Another Epiphany marker is the first sign offered by Jesus as recorded in the Gospel of John, the wedding feast at Cana where Jesus transforms water into wine, signifying to all present that the long-anticipated consummation of all things has begun.
Here are three pegs on which we (who live south of the Equator) can hang our summer reflections. How does the glory and brilliance of the Christ story fill us as it fills and completes the universe? How do we give expression to an awareness that the Christ who lives in us and transforms us into his likeness evokes Divine recognition and pleasure? How will this translate in supreme service to the world we live in?
Plenty to ponder as we prepare for this year’s adventure.
Somehow I felt I had to justify this sermon title for John 15:1-8 at our combined Uniting Church/Church of Christ service this morning.
During the week, with ANZAC Day music playing in the background, while I exegeted the Greek text of “abiding,” my attention was drawn to jazz variations of the ubiquitous commemoration hymn, “Abide with Me.” Here is what I listened to and played to our combined congregations this morning.
The “I am” sayings attributed to Jesus in John’s Gospel are the set piece that gives rise to expansion, repetition and poetic exploration much in the way a jazz orchestra explores a theme. While we listened to the BJO’s rendition of “Abide With Me” we noticed the cornet setting the main theme as the accompanying instruments almost champed at the bit, waiting for their opportunities to respond, improvise and interpret, the cornet later rounds them up bringing them back to the central theme. We then looked at the John 15 passage, observing how the text works in much the same way, illustrating the unity to which abiding in Christ individually and collectively identifies and which cannot be separated.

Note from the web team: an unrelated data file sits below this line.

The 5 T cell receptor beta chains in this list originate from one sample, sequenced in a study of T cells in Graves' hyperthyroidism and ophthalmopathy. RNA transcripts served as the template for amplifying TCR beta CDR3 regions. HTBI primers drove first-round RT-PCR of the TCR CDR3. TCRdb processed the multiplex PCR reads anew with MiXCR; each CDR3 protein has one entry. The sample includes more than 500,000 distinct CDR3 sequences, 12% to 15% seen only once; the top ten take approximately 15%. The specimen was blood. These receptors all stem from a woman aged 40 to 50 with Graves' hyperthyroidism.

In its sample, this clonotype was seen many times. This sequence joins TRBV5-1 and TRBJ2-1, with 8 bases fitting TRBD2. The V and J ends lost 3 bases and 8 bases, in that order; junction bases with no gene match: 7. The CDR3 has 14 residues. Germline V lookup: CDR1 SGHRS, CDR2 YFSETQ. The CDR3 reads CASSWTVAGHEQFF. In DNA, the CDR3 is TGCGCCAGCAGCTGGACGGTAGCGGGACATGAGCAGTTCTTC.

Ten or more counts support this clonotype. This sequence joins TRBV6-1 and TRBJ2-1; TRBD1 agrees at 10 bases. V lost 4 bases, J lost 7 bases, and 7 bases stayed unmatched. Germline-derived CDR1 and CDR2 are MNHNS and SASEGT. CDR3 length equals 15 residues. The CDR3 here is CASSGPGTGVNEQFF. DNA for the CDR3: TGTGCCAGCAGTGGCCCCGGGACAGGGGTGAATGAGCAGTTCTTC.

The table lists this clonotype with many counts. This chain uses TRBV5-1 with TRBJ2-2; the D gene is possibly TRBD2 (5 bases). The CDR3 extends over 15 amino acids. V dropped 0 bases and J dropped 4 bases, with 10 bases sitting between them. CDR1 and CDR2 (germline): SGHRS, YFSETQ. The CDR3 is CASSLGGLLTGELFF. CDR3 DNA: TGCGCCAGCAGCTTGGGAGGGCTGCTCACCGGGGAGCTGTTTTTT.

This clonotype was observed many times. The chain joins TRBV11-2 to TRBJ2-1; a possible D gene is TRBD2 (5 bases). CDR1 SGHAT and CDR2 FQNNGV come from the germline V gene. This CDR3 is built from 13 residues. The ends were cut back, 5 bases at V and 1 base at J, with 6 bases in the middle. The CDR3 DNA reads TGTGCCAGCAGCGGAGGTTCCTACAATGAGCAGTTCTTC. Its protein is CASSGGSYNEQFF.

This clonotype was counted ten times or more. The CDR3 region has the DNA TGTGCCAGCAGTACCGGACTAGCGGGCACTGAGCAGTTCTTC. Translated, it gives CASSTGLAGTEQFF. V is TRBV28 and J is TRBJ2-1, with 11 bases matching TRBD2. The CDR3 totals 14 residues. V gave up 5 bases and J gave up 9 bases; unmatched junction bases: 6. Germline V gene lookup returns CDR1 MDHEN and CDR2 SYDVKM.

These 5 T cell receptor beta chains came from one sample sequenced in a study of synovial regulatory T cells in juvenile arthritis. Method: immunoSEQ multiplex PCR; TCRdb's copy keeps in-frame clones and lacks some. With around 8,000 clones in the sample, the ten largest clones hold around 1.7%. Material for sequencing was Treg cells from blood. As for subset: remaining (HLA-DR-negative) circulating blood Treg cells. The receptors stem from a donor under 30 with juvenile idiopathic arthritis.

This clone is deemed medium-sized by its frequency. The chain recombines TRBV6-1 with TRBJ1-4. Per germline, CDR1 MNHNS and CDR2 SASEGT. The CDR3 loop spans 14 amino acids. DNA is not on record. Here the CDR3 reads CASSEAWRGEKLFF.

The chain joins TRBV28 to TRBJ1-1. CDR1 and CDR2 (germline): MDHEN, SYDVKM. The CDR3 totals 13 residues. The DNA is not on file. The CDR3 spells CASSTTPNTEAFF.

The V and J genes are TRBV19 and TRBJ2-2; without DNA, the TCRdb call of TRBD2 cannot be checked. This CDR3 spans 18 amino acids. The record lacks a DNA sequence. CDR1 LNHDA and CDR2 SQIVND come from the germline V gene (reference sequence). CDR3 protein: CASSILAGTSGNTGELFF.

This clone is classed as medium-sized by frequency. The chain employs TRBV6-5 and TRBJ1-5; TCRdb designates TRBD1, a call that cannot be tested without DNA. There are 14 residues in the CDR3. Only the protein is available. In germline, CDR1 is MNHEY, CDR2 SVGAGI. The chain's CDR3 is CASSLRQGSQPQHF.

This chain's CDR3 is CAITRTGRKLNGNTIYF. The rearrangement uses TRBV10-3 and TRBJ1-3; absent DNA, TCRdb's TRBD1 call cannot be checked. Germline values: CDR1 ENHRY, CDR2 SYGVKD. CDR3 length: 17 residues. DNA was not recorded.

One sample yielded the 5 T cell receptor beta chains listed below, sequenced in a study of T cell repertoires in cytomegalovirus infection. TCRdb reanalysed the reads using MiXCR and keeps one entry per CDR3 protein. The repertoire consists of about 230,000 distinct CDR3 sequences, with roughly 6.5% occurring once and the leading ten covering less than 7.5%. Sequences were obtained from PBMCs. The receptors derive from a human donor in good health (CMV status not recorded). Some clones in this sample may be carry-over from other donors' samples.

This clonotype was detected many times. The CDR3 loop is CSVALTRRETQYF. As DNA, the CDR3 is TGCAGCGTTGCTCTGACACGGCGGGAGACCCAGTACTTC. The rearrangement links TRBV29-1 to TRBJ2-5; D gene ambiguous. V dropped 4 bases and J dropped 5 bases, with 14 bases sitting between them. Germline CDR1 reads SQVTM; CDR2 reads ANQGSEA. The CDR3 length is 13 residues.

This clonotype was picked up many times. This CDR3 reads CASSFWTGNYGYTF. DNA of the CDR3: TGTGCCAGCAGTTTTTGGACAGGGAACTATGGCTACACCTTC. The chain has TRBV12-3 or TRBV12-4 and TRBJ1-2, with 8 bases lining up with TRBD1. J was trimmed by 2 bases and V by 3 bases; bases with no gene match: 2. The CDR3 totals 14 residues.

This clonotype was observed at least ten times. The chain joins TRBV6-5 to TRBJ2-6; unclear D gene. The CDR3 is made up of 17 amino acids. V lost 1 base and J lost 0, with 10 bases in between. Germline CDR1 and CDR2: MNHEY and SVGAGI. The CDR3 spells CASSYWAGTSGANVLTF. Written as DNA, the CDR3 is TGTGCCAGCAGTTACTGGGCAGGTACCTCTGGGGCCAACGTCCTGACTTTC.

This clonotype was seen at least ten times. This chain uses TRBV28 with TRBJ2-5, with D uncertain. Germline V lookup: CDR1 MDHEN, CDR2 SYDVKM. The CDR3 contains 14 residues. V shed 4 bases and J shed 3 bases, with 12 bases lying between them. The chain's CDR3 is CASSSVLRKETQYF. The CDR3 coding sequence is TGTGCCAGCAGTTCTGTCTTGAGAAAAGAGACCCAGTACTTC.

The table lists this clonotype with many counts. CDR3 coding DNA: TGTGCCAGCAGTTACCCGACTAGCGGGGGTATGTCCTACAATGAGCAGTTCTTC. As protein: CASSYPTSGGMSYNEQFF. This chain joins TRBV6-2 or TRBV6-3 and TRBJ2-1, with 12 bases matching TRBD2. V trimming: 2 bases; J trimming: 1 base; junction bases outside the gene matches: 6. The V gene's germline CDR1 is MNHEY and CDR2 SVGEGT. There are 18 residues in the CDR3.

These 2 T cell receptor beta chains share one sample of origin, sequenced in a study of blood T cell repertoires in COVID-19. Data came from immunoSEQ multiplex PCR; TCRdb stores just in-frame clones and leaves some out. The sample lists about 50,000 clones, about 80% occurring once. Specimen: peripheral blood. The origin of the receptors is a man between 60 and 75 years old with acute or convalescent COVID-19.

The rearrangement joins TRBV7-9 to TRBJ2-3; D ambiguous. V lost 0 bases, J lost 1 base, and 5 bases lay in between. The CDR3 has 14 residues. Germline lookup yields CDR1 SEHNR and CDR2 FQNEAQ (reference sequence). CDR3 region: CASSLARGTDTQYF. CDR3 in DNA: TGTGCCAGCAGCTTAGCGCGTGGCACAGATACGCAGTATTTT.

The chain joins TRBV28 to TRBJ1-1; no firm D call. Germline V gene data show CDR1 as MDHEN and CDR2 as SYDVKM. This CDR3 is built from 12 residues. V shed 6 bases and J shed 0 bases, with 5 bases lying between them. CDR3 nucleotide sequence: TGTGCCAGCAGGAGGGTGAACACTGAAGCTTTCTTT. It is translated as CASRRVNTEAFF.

My understanding of this encounter has gone through a lifetime of development, moving from the Sunday School scolding “to not be a Doubting Thomas” to an appreciation of the complexity of Thomas’ courage and questing faith.
As I was contemplating what further might be said when preparing for yesterday’s 43rd (and possibly final) Thomas Sunday homily, the thought struck me that Thomas could actually be the anonymous “beloved disciple” mentioned at six key moments in the Fourth Gospel and traditionally identified as its bashful author, the Apostle John. After all, according to our account, Thomas had an unidentified twin (Didymus), never named and only mentioned on this occasion.